I can't determine whether the adjective is hard or soft without seeing its ending. I need to be able to tell if the adjective is hard or soft without seeing its ending.

What I mean is, how can I tell if the adjective belongs to the first group (adjectives that end in “-ый” or “-ой”, or “-ий”), or to the second group (adjectives that end in "ний")? Both groups are in the nominative case. An example of a hard adjective: новый; An example of a soft adjective: синий. We can determine the group of the words in these examples just by looking at their endings. I want to be able to determine the declension without looking at the ending of the adjective.

Here is the link to the lesson I'm talking about.

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    Please edit the question to limit it to a specific problem with enough detail to identify an adequate answer.
    – Community Bot
    Commented Dec 18, 2021 at 11:11
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    what you mean by hard or soft adjective, can you provide two words as an example?
    – shabunc
    Commented Dec 18, 2021 at 11:12
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    @OMAR This should be an edit to the topic, not a comment.
    – Dmitry
    Commented Dec 18, 2021 at 11:38
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    You have an error in the wording of the question. The first group does not contain "-ий". The second group contains any "-ий", not just "-ний"///The first group: красНЫЙ, глуХОЙ, блаГОЙ, больШОЙ. The second group: сиНИЙ, длинноуХИЙ, долГИЙ, лучШИЙ.
    – Elena
    Commented Dec 18, 2021 at 13:36
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    I don't understand why you were given this task in the first place. I'm guessing it was to test your memory, not your grammar. Just memorize the adjective with the ending, then you'll know what the correct ending is. Commented Jan 3, 2022 at 17:31

3 Answers 3


The page you linked to isn't giving you the whole story. Even if we leave aside possessive adjectives (лисий, волчий, заячий), there are a lot more declension types besides just hard and soft. Each line below has a unique set of endings:

1. новый, новая, новом, новым - hard
2. синий, синяя, синем, синим - soft
3. рыжий, рыжая, рыжем, рыжим - mixed/sibilant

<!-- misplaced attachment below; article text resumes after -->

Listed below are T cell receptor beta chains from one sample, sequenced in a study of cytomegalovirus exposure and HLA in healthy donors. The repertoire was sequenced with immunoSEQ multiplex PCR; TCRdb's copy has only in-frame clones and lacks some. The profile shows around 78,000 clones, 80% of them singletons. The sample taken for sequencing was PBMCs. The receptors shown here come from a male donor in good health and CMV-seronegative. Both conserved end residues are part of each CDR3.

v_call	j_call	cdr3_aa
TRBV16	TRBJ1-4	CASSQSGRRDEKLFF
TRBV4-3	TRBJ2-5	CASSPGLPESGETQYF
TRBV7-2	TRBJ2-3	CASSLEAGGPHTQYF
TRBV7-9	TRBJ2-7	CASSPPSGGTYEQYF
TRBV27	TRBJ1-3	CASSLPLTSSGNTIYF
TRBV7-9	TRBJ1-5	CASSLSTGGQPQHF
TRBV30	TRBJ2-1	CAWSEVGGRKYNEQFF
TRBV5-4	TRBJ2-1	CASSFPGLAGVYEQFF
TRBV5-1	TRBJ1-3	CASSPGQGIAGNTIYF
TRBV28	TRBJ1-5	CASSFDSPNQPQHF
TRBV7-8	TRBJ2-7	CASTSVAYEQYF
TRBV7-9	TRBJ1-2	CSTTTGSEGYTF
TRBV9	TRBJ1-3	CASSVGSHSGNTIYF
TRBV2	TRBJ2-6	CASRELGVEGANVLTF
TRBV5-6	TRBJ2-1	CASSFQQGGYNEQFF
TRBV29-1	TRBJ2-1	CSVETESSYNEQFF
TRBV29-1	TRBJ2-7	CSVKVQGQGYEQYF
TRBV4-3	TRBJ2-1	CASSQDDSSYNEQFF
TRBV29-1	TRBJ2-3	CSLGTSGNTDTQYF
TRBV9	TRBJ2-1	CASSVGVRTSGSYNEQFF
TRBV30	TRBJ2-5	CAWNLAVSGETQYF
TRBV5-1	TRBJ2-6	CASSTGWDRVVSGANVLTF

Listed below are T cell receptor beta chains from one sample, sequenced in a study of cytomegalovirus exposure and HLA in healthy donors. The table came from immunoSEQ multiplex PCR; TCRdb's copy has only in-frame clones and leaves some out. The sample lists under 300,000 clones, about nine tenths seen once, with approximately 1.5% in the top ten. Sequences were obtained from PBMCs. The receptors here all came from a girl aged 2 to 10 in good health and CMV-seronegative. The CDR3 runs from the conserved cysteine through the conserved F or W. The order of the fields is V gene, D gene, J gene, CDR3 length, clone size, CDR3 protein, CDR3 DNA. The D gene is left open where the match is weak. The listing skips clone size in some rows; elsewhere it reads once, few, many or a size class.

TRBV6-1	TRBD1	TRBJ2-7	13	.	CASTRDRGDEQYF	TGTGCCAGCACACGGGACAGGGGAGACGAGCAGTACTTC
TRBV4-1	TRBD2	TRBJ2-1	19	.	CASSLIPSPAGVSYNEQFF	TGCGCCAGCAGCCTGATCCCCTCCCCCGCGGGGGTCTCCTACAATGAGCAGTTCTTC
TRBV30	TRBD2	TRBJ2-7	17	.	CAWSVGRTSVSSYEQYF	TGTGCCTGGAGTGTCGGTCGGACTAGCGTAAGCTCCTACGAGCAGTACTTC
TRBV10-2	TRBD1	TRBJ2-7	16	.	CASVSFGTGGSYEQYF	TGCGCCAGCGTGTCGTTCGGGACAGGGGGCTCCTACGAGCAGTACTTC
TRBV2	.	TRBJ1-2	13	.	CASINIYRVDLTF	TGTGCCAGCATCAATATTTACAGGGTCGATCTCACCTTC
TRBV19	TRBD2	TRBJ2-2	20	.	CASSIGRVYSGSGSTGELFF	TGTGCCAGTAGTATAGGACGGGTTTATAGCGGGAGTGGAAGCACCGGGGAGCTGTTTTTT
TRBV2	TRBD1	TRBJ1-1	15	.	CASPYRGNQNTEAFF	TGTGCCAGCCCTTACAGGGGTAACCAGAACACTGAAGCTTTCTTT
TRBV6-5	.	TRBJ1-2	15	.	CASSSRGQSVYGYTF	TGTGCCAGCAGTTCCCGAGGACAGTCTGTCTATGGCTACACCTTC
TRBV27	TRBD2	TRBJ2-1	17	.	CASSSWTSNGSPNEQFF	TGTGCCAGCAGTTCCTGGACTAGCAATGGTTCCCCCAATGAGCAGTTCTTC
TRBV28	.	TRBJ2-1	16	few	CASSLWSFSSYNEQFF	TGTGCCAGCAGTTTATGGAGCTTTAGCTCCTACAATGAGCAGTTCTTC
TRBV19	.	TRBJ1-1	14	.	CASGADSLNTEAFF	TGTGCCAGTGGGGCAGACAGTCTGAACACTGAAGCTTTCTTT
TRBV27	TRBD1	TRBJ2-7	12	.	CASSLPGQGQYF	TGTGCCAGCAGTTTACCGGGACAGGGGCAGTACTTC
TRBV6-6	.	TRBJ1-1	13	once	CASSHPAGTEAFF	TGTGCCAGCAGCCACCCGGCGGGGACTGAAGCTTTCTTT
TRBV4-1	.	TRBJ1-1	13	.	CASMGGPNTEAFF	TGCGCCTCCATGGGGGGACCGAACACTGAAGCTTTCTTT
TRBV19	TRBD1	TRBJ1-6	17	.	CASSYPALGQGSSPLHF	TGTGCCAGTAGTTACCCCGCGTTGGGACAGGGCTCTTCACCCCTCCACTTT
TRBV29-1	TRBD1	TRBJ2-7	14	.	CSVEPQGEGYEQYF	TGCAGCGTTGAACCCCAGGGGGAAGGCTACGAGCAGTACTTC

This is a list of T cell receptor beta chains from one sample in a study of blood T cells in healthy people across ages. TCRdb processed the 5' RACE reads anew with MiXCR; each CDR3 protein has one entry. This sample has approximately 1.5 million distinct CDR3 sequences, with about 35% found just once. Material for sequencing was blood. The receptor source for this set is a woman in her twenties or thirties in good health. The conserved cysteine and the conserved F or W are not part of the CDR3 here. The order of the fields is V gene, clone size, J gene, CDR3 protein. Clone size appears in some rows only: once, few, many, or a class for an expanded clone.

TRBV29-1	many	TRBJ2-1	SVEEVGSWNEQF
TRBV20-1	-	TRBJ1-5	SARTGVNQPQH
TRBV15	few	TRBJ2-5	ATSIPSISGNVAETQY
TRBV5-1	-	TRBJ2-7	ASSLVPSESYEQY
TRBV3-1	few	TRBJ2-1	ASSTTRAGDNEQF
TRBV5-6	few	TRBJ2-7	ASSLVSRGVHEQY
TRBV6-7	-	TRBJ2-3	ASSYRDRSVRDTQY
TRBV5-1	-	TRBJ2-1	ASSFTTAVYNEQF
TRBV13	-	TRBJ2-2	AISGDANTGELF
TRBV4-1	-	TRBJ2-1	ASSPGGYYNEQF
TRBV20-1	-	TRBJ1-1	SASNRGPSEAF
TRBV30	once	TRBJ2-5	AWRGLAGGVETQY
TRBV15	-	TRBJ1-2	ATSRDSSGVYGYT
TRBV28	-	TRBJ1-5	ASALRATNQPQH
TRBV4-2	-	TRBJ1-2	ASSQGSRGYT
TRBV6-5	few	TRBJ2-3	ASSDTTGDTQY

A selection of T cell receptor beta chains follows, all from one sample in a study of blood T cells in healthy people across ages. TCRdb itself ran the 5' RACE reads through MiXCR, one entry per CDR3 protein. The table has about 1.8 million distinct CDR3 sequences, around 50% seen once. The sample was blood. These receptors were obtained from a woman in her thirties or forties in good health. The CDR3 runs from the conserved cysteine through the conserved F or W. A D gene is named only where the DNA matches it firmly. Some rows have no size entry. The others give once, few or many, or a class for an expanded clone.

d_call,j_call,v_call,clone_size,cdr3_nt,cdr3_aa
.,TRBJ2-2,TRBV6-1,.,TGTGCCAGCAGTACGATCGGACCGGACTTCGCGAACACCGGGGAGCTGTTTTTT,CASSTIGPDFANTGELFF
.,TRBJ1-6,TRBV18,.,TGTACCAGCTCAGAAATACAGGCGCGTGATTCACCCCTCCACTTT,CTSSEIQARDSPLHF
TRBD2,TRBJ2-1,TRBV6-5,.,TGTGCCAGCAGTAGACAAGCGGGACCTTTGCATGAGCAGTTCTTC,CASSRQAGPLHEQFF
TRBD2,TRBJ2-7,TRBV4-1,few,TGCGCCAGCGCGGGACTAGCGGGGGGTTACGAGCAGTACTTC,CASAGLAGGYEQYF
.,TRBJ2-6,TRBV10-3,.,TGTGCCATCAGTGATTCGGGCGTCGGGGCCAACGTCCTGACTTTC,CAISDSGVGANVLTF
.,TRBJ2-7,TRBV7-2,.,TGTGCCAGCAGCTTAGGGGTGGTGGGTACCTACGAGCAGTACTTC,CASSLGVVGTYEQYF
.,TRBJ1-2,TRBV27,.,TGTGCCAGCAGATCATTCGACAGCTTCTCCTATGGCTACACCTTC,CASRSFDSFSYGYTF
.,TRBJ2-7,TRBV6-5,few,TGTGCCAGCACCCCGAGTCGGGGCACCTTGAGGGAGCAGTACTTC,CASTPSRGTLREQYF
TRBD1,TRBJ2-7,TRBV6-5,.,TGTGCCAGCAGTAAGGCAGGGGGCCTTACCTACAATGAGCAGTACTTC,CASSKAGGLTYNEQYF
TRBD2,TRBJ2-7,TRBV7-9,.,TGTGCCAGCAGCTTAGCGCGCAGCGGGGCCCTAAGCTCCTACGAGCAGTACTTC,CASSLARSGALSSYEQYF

4. яркий, яркая, ярком, ярким - mixed/glottal
5. куцый, куцая, куцем, куцым - mixed/ц
6. живой, живая, живом, живым - stressed ending
7. нагой, нагая, нагом, нагим - stressed ending, glottal

One thing you can tell for sure just by looking at the stem is that if the last letter is ц, then it's declension type 5. But these adjectives aren't that common.

If the last letter of the stem is a sibilant (ж, ш, щ, ч), depending on the stress, it's going to be either type 3 (ры́жий, то́щий, хоро́ший, рабо́чий) or 6 (чужо́й, большо́й).

If the last letter is glottal (г, к, х), then, again depending on the stress, it could be either type 4 (я́ркий, стро́гий, ти́хий) or 7 (наго́й, морско́й, сухо́й).

If it's anything else, you're on your own (with your dictionary). Some suffixes such as -ический, -ующий, -астый, -ивый determine the declension type; others don't (ба́нковский** vs воровско́й). Some words can decline differently: запа́сный (1) – запасн́ой (6), никудышный (1) – никудышний (2) (thanks @il--ya).

So generally speaking, you can't reliably tell the declension type (or even just the nominative ending) from the stem.

  • No, we can, there is a way that you can tell if the adjective is hard or soft just by looking at his stem, it's like the other way around.
    – OMAR
    Commented Dec 18, 2021 at 15:04

If we're talking about masculine singular adjectives, they may:

  • end in -ый after б, в, д, з, л, м, п, р, с, т, ц when the ending isn't stressed: гру́бый, но́вый, го́рдый, безгла́зый, бе́лый, знако́мый, глу́пый, мо́крый, лы́сый, мя́тый, красноли́цый.

  • end in -ий after г, ж, к, х, ч, ш, щ when the ending isn't stressed: до́лгий, похо́жий, вели́кий, ти́хий, горя́чий, хоро́ший, о́бщий.

  • end in either -ий or -ый after н when the ending isn't stressed: ле́тний, гла́вный.